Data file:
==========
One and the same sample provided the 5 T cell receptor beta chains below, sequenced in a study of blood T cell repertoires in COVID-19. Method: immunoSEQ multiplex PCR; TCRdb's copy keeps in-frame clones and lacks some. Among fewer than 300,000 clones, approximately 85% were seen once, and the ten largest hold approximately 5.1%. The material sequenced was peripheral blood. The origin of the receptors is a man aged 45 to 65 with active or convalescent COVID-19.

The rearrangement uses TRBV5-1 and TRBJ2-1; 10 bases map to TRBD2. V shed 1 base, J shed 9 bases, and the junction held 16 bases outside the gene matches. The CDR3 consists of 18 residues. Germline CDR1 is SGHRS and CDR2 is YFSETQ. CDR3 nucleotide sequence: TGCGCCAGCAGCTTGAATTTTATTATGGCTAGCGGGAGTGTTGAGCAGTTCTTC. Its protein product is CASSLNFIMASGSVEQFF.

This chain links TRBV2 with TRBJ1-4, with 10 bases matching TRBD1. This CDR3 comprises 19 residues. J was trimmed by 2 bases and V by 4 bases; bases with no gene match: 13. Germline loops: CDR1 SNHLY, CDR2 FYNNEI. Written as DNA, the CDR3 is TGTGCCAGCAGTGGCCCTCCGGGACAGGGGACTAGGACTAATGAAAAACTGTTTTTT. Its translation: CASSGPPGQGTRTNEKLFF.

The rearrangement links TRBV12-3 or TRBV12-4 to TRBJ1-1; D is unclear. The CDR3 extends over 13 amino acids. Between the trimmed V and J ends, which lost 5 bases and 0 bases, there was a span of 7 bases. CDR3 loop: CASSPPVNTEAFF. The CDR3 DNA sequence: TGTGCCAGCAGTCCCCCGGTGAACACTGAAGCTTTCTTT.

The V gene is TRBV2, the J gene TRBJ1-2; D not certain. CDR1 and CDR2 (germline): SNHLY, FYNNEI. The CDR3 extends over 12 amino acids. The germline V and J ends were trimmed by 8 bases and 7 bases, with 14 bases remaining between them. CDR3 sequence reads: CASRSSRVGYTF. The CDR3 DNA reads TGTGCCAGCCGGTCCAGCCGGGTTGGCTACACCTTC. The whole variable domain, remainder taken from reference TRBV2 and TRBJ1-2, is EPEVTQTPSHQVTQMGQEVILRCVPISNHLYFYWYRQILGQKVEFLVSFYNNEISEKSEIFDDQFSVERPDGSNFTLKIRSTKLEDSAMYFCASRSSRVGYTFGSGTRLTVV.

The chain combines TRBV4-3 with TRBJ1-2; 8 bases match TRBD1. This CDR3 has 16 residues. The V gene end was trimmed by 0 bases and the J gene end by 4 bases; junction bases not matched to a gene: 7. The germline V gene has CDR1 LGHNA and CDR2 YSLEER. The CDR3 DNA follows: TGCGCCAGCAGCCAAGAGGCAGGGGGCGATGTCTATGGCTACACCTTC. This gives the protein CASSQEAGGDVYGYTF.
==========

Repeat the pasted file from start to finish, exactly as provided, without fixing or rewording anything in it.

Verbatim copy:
One and the same sample provided the 5 T cell receptor beta chains below, sequenced in a study of blood T cell repertoires in COVID-19. Method: immunoSEQ multiplex PCR; TCRdb's copy keeps in-frame clones and lacks some. Among fewer than 300,000 clones, approximately 85% were seen once, and the ten largest hold approximately 5.1%. The material sequenced was peripheral blood. The origin of the receptors is a man aged 45 to 65 with active or convalescent COVID-19.

The rearrangement uses TRBV5-1 and TRBJ2-1; 10 bases map to TRBD2. V shed 1 base, J shed 9 bases, and the junction held 16 bases outside the gene matches. The CDR3 consists of 18 residues. Germline CDR1 is SGHRS and CDR2 is YFSETQ. CDR3 nucleotide sequence: TGCGCCAGCAGCTTGAATTTTATTATGGCTAGCGGGAGTGTTGAGCAGTTCTTC. Its protein product is CASSLNFIMASGSVEQFF.

This chain links TRBV2 with TRBJ1-4, with 10 bases matching TRBD1. This CDR3 comprises 19 residues. J was trimmed by 2 bases and V by 4 bases; bases with no gene match: 13. Germline loops: CDR1 SNHLY, CDR2 FYNNEI. Written as DNA, the CDR3 is TGTGCCAGCAGTGGCCCTCCGGGACAGGGGACTAGGACTAATGAAAAACTGTTTTTT. Its translation: CASSGPPGQGTRTNEKLFF.

The rearrangement links TRBV12-3 or TRBV12-4 to TRBJ1-1; D is unclear. The CDR3 extends over 13 amino acids. Between the trimmed V and J ends, which lost 5 bases and 0 bases, there was a span of 7 bases. CDR3 loop: CASSPPVNTEAFF. The CDR3 DNA sequence: TGTGCCAGCAGTCCCCCGGTGAACACTGAAGCTTTCTTT.

The V gene is TRBV2, the J gene TRBJ1-2; D not certain. CDR1 and CDR2 (germline): SNHLY, FYNNEI. The CDR3 extends over 12 amino acids. The germline V and J ends were trimmed by 8 bases and 7 bases, with 14 bases remaining between them. CDR3 sequence reads: CASRSSRVGYTF. The CDR3 DNA reads TGTGCCAGCCGGTCCAGCCGGGTTGGCTACACCTTC. The whole variable domain, remainder taken from reference TRBV2 and TRBJ1-2, is EPEVTQTPSHQVTQMGQEVILRCVPISNHLYFYWYRQILGQKVEFLVSFYNNEISEKSEIFDDQFSVERPDGSNFTLKIRSTKLEDSAMYFCASRSSRVGYTFGSGTRLTVV.

The chain combines TRBV4-3 with TRBJ1-2; 8 bases match TRBD1. This CDR3 has 16 residues. The V gene end was trimmed by 0 bases and the J gene end by 4 bases; junction bases not matched to a gene: 7. The germline V gene has CDR1 LGHNA and CDR2 YSLEER. The CDR3 DNA follows: TGCGCCAGCAGCCAAGAGGCAGGGGGCGATGTCTATGGCTACACCTTC. This gives the protein CASSQEAGGDVYGYTF.